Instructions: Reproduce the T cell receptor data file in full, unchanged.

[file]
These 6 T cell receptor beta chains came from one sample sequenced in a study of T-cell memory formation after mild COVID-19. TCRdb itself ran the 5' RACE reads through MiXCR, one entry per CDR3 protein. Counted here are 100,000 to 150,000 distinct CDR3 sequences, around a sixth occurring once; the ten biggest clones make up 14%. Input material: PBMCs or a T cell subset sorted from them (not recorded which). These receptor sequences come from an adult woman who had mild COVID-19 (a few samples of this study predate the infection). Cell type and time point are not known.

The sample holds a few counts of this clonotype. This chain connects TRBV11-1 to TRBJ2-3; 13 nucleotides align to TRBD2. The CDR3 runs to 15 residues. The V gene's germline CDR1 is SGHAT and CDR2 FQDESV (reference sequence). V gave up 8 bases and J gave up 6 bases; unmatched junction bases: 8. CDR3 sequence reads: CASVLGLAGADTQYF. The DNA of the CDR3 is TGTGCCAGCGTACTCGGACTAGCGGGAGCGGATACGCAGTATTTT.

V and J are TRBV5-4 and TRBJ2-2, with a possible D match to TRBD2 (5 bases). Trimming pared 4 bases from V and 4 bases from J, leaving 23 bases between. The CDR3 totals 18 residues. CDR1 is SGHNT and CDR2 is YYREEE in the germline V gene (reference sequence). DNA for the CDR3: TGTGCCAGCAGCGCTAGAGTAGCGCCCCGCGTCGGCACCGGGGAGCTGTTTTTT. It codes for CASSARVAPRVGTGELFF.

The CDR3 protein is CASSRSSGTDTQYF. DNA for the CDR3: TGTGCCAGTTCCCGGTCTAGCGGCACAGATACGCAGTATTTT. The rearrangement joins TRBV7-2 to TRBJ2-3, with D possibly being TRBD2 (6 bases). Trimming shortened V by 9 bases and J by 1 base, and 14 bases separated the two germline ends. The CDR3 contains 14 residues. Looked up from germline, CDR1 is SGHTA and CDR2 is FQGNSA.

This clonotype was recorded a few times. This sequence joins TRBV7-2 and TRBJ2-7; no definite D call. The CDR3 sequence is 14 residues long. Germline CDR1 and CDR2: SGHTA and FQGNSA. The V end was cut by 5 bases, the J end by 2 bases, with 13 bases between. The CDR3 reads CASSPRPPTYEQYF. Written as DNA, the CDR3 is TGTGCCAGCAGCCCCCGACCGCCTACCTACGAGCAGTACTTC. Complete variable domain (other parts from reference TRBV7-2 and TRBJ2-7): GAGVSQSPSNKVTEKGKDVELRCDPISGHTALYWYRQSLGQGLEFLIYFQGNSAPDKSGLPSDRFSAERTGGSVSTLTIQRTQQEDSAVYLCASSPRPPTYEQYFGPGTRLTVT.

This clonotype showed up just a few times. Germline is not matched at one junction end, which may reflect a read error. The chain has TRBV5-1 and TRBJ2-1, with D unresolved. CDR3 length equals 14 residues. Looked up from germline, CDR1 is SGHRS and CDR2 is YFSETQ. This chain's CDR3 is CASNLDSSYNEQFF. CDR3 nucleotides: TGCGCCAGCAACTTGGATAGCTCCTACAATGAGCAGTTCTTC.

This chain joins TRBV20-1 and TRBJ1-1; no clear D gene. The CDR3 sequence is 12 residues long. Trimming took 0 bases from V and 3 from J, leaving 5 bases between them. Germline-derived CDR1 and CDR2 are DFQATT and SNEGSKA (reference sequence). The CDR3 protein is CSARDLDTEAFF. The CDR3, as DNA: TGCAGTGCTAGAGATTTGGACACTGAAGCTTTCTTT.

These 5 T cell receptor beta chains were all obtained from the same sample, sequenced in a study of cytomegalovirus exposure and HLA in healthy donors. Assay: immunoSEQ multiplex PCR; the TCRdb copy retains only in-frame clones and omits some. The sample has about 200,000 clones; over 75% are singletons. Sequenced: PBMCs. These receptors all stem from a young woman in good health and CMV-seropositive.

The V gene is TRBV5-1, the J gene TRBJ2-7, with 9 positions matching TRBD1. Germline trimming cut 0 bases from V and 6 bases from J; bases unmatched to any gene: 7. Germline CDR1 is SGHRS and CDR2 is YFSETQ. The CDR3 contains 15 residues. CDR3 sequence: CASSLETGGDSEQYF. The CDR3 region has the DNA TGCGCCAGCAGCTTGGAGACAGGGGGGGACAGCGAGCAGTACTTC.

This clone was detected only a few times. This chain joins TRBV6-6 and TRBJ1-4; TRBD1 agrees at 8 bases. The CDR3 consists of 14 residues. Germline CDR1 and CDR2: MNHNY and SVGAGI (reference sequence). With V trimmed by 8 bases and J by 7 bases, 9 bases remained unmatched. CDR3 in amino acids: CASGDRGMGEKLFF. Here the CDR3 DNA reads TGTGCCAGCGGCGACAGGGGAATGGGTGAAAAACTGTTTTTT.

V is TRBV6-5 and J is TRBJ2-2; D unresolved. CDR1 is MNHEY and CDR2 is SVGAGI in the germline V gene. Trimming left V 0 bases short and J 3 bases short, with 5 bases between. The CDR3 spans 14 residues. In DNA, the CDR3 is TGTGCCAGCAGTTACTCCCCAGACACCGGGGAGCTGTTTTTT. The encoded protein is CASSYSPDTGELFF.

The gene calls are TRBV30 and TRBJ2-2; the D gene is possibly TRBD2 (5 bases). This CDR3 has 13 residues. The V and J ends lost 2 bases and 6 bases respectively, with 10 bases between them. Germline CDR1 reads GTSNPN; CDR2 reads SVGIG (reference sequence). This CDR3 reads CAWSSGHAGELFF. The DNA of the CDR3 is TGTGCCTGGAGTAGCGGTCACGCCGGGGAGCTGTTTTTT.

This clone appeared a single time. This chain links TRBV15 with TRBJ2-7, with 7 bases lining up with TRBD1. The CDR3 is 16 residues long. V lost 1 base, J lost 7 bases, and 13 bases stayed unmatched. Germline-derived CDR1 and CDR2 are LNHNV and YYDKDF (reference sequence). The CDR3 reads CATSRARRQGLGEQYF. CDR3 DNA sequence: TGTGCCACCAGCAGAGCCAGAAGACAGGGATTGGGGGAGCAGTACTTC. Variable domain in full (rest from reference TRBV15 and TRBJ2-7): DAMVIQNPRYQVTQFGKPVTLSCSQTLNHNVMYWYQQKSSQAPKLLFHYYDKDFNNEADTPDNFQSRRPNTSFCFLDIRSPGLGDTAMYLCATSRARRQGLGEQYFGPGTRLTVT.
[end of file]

These 6 T cell receptor beta chains came from one sample sequenced in a study of T-cell memory formation after mild COVID-19. TCRdb itself ran the 5' RACE reads through MiXCR, one entry per CDR3 protein. Counted here are 100,000 to 150,000 distinct CDR3 sequences, around a sixth occurring once; the ten biggest clones make up 14%. Input material: PBMCs or a T cell subset sorted from them (not recorded which). These receptor sequences come from an adult woman who had mild COVID-19 (a few samples of this study predate the infection). Cell type and time point are not known.

The sample holds a few counts of this clonotype. This chain connects TRBV11-1 to TRBJ2-3; 13 nucleotides align to TRBD2. The CDR3 runs to 15 residues. The V gene's germline CDR1 is SGHAT and CDR2 FQDESV (reference sequence). V gave up 8 bases and J gave up 6 bases; unmatched junction bases: 8. CDR3 sequence reads: CASVLGLAGADTQYF. The DNA of the CDR3 is TGTGCCAGCGTACTCGGACTAGCGGGAGCGGATACGCAGTATTTT.

V and J are TRBV5-4 and TRBJ2-2, with a possible D match to TRBD2 (5 bases). Trimming pared 4 bases from V and 4 bases from J, leaving 23 bases between. The CDR3 totals 18 residues. CDR1 is SGHNT and CDR2 is YYREEE in the germline V gene (reference sequence). DNA for the CDR3: TGTGCCAGCAGCGCTAGAGTAGCGCCCCGCGTCGGCACCGGGGAGCTGTTTTTT. It codes for CASSARVAPRVGTGELFF.

The CDR3 protein is CASSRSSGTDTQYF. DNA for the CDR3: TGTGCCAGTTCCCGGTCTAGCGGCACAGATACGCAGTATTTT. The rearrangement joins TRBV7-2 to TRBJ2-3, with D possibly being TRBD2 (6 bases). Trimming shortened V by 9 bases and J by 1 base, and 14 bases separated the two germline ends. The CDR3 contains 14 residues. Looked up from germline, CDR1 is SGHTA and CDR2 is FQGNSA.

This clonotype was recorded a few times. This sequence joins TRBV7-2 and TRBJ2-7; no definite D call. The CDR3 sequence is 14 residues long. Germline CDR1 and CDR2: SGHTA and FQGNSA. The V end was cut by 5 bases, the J end by 2 bases, with 13 bases between. The CDR3 reads CASSPRPPTYEQYF. Written as DNA, the CDR3 is TGTGCCAGCAGCCCCCGACCGCCTACCTACGAGCAGTACTTC. Complete variable domain (other parts from reference TRBV7-2 and TRBJ2-7): GAGVSQSPSNKVTEKGKDVELRCDPISGHTALYWYRQSLGQGLEFLIYFQGNSAPDKSGLPSDRFSAERTGGSVSTLTIQRTQQEDSAVYLCASSPRPPTYEQYFGPGTRLTVT.

This clonotype showed up just a few times. Germline is not matched at one junction end, which may reflect a read error. The chain has TRBV5-1 and TRBJ2-1, with D unresolved. CDR3 length equals 14 residues. Looked up from germline, CDR1 is SGHRS and CDR2 is YFSETQ. This chain's CDR3 is CASNLDSSYNEQFF. CDR3 nucleotides: TGCGCCAGCAACTTGGATAGCTCCTACAATGAGCAGTTCTTC.

This chain joins TRBV20-1 and TRBJ1-1; no clear D gene. The CDR3 sequence is 12 residues long. Trimming took 0 bases from V and 3 from J, leaving 5 bases between them. Germline-derived CDR1 and CDR2 are DFQATT and SNEGSKA (reference sequence). The CDR3 protein is CSARDLDTEAFF. The CDR3, as DNA: TGCAGTGCTAGAGATTTGGACACTGAAGCTTTCTTT.

These 5 T cell receptor beta chains were all obtained from the same sample, sequenced in a study of cytomegalovirus exposure and HLA in healthy donors. Assay: immunoSEQ multiplex PCR; the TCRdb copy retains only in-frame clones and omits some. The sample has about 200,000 clones; over 75% are singletons. Sequenced: PBMCs. These receptors all stem from a young woman in good health and CMV-seropositive.

The V gene is TRBV5-1, the J gene TRBJ2-7, with 9 positions matching TRBD1. Germline trimming cut 0 bases from V and 6 bases from J; bases unmatched to any gene: 7. Germline CDR1 is SGHRS and CDR2 is YFSETQ. The CDR3 contains 15 residues. CDR3 sequence: CASSLETGGDSEQYF. The CDR3 region has the DNA TGCGCCAGCAGCTTGGAGACAGGGGGGGACAGCGAGCAGTACTTC.

This clone was detected only a few times. This chain joins TRBV6-6 and TRBJ1-4; TRBD1 agrees at 8 bases. The CDR3 consists of 14 residues. Germline CDR1 and CDR2: MNHNY and SVGAGI (reference sequence). With V trimmed by 8 bases and J by 7 bases, 9 bases remained unmatched. CDR3 in amino acids: CASGDRGMGEKLFF. Here the CDR3 DNA reads TGTGCCAGCGGCGACAGGGGAATGGGTGAAAAACTGTTTTTT.

V is TRBV6-5 and J is TRBJ2-2; D unresolved. CDR1 is MNHEY and CDR2 is SVGAGI in the germline V gene. Trimming left V 0 bases short and J 3 bases short, with 5 bases between. The CDR3 spans 14 residues. In DNA, the CDR3 is TGTGCCAGCAGTTACTCCCCAGACACCGGGGAGCTGTTTTTT. The encoded protein is CASSYSPDTGELFF.

The gene calls are TRBV30 and TRBJ2-2; the D gene is possibly TRBD2 (5 bases). This CDR3 has 13 residues. The V and J ends lost 2 bases and 6 bases respectively, with 10 bases between them. Germline CDR1 reads GTSNPN; CDR2 reads SVGIG (reference sequence). This CDR3 reads CAWSSGHAGELFF. The DNA of the CDR3 is TGTGCCTGGAGTAGCGGTCACGCCGGGGAGCTGTTTTTT.

This clone appeared a single time. This chain links TRBV15 with TRBJ2-7, with 7 bases lining up with TRBD1. The CDR3 is 16 residues long. V lost 1 base, J lost 7 bases, and 13 bases stayed unmatched. Germline-derived CDR1 and CDR2 are LNHNV and YYDKDF (reference sequence). The CDR3 reads CATSRARRQGLGEQYF. CDR3 DNA sequence: TGTGCCACCAGCAGAGCCAGAAGACAGGGATTGGGGGAGCAGTACTTC. Variable domain in full (rest from reference TRBV15 and TRBJ2-7): DAMVIQNPRYQVTQFGKPVTLSCSQTLNHNVMYWYQQKSSQAPKLLFHYYDKDFNNEADTPDNFQSRRPNTSFCFLDIRSPGLGDTAMYLCATSRARRQGLGEQYFGPGTRLTVT.